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Gustavus and Glacier Bay

We wrap up our two-month road trip throughout Alaska with a stay in Gustavus (pop 428), a tiny town that stands near where Muir Glacier once dumped into the sea.


In 1680, this area was a grassy valley full of salmon streams, while the glacier loomed in the background. The Huna Tlingit tribes of Alaska harvested salmon and forest delights until the glacier’s rapid advance in the year 1750 chased them out. The glacier advanced “as fast as a dog could run.” But the resilient Tlingit people returned as the glacier retreated and ultimately carved out Glacier Bay.


Marilynn and I hop off the ferry and walk on land that used to be glacier covered. Now the land is growing a wide array of flora and fauna attracting ecologists from around the world. The ground itself is growing, rising several inches yearly, rebounding from the weight of the rapidly retreating glacier (isostatic rebound). While ecologists study newly forming forests, the native population recently won a lawsuit to claim this “new” land.


We hike and bicycle around grasslands and forest, where bears forage and wildflowers explode into color. Of course, we manage to find the two places in Gustavus that serve alcohol, one of our honed travel skills, and chat with friendly folks who love living remote. Like much of Alaska, they work hard during summer tourist season to sustain for the rest of the winter.


Okay, it’s time to splurge on a 55-mile boat ride from the lodge up to the tidewater glaciers.


It’s the only way to see them, or by kayak, but that would take days. Oh yes, a cruise ship is another way as well.


The struggle between preserving the environment and providing a tourist attraction is nothing new.


Here the current agreement allows only two cruise ships daily to travel through the bay.


Of the 300,000 yearly visitors here, less than 10% of them ever step foot on land.



The Glacier Bay Lodge serves as a hub for tours and offers packages that include lodging and the boat tour.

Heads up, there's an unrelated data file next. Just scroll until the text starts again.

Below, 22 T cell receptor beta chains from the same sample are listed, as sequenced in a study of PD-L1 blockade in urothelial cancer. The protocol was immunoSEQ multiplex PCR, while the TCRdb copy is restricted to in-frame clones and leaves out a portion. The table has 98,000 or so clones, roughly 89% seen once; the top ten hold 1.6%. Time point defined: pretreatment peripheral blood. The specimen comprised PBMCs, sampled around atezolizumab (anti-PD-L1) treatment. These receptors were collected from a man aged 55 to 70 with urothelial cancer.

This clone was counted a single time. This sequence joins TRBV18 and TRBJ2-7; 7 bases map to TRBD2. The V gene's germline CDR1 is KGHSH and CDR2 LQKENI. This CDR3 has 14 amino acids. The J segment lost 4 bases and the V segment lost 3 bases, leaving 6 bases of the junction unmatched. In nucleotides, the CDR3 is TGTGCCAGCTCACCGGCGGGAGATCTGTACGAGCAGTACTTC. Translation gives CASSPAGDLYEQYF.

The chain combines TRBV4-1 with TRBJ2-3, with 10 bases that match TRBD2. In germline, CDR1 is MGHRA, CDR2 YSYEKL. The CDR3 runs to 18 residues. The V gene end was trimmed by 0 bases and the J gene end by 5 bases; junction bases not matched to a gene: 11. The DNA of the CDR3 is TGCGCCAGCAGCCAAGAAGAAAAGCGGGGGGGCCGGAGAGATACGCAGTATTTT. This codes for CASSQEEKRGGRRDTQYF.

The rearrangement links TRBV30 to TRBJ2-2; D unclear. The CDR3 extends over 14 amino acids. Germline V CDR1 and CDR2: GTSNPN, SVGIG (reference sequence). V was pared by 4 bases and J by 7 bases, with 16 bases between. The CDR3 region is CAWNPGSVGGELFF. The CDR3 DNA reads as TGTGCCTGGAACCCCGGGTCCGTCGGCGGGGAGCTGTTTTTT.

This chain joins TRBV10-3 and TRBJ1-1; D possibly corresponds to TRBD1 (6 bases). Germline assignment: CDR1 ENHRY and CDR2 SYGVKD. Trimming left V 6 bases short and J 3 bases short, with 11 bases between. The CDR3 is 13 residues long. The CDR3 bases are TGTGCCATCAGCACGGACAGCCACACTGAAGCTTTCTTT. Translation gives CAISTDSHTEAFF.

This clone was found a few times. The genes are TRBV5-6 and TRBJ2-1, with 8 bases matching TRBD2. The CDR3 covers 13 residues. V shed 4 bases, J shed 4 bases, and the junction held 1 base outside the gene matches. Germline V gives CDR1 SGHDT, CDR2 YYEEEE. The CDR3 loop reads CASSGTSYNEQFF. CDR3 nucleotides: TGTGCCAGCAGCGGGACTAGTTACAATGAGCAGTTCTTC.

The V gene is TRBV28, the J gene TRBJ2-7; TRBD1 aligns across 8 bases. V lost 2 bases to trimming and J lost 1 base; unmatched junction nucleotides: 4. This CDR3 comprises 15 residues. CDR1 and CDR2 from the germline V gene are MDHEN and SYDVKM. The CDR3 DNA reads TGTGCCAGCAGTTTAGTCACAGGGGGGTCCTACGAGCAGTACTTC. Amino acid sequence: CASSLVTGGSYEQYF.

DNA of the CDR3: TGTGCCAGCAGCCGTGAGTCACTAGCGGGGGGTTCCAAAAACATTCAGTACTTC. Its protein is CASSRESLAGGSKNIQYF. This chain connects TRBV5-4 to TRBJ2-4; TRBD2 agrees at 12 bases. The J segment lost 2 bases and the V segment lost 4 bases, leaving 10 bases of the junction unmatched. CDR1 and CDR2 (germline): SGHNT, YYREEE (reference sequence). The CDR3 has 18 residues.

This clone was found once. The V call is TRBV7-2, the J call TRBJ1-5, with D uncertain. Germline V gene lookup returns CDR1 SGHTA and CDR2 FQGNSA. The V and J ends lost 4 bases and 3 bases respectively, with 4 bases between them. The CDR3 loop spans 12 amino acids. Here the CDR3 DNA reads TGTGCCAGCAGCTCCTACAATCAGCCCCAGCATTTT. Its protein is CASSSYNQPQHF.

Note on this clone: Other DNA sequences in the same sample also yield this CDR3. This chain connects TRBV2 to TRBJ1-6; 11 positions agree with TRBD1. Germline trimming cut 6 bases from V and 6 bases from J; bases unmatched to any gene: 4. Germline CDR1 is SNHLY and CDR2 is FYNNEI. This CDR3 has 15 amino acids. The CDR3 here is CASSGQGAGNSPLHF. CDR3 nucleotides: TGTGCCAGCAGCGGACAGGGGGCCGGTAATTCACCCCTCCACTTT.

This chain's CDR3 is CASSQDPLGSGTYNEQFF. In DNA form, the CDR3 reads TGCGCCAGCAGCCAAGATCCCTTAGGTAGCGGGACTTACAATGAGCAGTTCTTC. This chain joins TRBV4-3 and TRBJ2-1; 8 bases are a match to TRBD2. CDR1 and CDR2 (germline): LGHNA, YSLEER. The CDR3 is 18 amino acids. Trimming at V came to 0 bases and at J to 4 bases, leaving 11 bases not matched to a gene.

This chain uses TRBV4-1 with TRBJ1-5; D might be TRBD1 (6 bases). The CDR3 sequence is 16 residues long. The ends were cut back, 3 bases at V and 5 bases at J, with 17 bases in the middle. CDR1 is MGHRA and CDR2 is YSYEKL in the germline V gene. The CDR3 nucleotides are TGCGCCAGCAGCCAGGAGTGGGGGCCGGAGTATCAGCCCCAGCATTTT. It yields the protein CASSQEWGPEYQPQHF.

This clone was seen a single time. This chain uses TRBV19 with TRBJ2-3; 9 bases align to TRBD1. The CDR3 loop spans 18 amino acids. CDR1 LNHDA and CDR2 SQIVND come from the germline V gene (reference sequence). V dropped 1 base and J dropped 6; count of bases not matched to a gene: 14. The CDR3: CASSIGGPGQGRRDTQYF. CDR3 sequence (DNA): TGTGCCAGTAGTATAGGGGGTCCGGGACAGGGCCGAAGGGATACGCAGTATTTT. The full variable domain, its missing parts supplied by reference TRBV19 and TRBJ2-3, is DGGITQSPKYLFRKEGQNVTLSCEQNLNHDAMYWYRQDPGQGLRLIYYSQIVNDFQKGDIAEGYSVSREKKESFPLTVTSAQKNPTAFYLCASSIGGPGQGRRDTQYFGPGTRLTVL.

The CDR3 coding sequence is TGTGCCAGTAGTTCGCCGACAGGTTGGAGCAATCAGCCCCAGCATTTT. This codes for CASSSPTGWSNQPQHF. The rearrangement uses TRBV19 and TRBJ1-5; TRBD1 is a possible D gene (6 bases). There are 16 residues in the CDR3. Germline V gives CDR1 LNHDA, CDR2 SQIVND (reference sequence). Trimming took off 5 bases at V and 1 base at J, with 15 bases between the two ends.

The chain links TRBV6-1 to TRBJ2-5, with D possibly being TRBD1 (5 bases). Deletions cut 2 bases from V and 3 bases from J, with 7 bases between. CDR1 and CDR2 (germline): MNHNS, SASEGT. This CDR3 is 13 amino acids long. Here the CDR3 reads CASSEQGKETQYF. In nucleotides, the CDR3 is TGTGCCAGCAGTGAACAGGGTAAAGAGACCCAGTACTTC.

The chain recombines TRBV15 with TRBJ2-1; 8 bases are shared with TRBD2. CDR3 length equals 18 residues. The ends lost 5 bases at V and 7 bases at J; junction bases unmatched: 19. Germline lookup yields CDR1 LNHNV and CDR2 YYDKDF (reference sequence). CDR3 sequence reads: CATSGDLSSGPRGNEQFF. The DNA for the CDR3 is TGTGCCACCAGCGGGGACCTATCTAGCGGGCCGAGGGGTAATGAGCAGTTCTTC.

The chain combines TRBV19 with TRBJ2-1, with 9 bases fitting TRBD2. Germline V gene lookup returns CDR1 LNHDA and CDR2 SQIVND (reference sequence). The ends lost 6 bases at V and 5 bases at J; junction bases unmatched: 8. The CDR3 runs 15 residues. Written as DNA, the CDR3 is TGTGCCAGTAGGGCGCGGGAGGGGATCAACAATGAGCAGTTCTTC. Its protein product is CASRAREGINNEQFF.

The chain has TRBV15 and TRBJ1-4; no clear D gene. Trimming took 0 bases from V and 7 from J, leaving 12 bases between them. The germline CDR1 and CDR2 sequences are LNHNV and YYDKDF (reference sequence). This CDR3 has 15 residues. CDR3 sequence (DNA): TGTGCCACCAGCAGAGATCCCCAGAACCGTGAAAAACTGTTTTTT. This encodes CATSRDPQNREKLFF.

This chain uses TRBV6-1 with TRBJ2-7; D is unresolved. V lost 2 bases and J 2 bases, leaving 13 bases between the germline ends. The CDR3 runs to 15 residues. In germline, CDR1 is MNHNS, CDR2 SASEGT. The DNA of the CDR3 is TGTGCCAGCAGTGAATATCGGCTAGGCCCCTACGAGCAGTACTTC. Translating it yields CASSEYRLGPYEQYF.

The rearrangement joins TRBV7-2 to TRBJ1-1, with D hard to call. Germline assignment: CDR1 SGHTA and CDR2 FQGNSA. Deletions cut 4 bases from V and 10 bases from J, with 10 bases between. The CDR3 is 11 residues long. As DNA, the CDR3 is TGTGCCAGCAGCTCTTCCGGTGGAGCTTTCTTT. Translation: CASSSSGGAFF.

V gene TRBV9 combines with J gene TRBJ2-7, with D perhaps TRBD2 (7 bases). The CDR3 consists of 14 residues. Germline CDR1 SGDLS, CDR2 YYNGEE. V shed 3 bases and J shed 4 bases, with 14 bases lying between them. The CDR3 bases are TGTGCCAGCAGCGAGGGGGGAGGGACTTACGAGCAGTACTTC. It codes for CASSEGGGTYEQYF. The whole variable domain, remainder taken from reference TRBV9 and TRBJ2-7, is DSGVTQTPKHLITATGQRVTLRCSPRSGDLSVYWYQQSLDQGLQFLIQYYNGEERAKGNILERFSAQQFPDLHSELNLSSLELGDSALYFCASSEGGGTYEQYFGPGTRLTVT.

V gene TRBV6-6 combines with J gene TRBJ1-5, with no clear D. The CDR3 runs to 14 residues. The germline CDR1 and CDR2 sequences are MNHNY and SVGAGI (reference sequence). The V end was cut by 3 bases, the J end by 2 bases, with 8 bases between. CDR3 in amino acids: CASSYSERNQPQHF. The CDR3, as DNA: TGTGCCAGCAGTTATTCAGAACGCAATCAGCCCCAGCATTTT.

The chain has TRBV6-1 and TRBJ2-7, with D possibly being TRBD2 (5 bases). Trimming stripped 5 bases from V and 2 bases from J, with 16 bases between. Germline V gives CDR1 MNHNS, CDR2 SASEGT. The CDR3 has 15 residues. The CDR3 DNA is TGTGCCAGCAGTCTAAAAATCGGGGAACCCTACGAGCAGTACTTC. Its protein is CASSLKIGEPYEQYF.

Just be prepared for everything to be overpriced, even by Alaskan standards.


Glacier Bay National Park holds 3.3 million acres and is designated by UNESCO. Most of the glaciers are retreating, with only a few still growing.


The array of wildlife, from marine mammals to grizzlies and goats and birds almost overshadows the glaciers.


And then there’s the scenery. We just enjoy it all, knowing that we’re experiencing something special.


Sometimes it’s just that simple. Thank you, Abundant Universe.





Riding in Remote Alaska

Winding down our two months of truck tripping through Alaska, we venture into Wrangell-St. Elias National Park (UNESCO World Heritage Site), the largest national park in the United States. Six Yellowstone National Parks could fit inside of it.

Wrangel St Elias NP 2

Just when you see a sight on the Alaskan road that blows your mind, and think that nothing could top it, you turn the corner and delve into a different ecosystem.

Bears on way to McCarthy

Spotting roadside wildlife like bears and moose boils down to a matter of luck, but it happens.


Running into Alaska’s unique characters along the way enhance the entire experience.

At the end of a 92-mile dead end gravel road, we park at a river and walk across a pedestrian bridge to the small town of McCarthy. Once the commerce center and a place to get a drink for the miners from the “dry” copper mining town of Kennecott eight miles away, the old buildings still stand. Quirky gift shops and other tourist support services now fill the old wooden buildings. Apparently, the saloon persists along with about 30 hearty, “unique” year-round residents, but we left before it opened.


We walk the road to Kennecott, very aware of the large amount of bear scat along the way. (Probably should have brought the bear spray). After clearing the forest, we come across what we believe, at first glance, was the carnage and destruction left behind of huge mine tailings.


Turns out it’s the Kennicott Glacier moraine. Moraines are accumulations of rocks and dirt that are on the surface of the glacier or have been pushed along by the glacier as it moves.

In this case, the ice is underneath, and it is one of the few glaciers that is growing rather than receding. Currently, it’s in a state of holding its own.


Copper was discovered here in 1900. The copper in the hills in Kennecott was of such high quality that it was worth building infrastructure in these harsh and remote conditions to mine it.


We set camp outside of McCarthy alongside a lake in the middle of nowhere. In Alaska, you can pull over and camp almost anywhere, free of charge.


While we sit lakeside by the fire, a truck pulls in behind mine. An elderly man with a long grey beard gets out holding a .30-06 shotgun, wearing belts of ammo like suspenders. No doubt one of the areas “unique” residents. He walks towards me with confidence and I figure he’s going to kick me off his property or something. The only weapon we have with us is bear pepper spray.

“Do you mind if my kids swim here for a little while?”

“No, not at all,” I respond. “We don’t own this spot.”

“I’m Bud.” We shake hands. He apologizes for not shaking Marilynn’s hand. “I don’t touch women outside of my family.”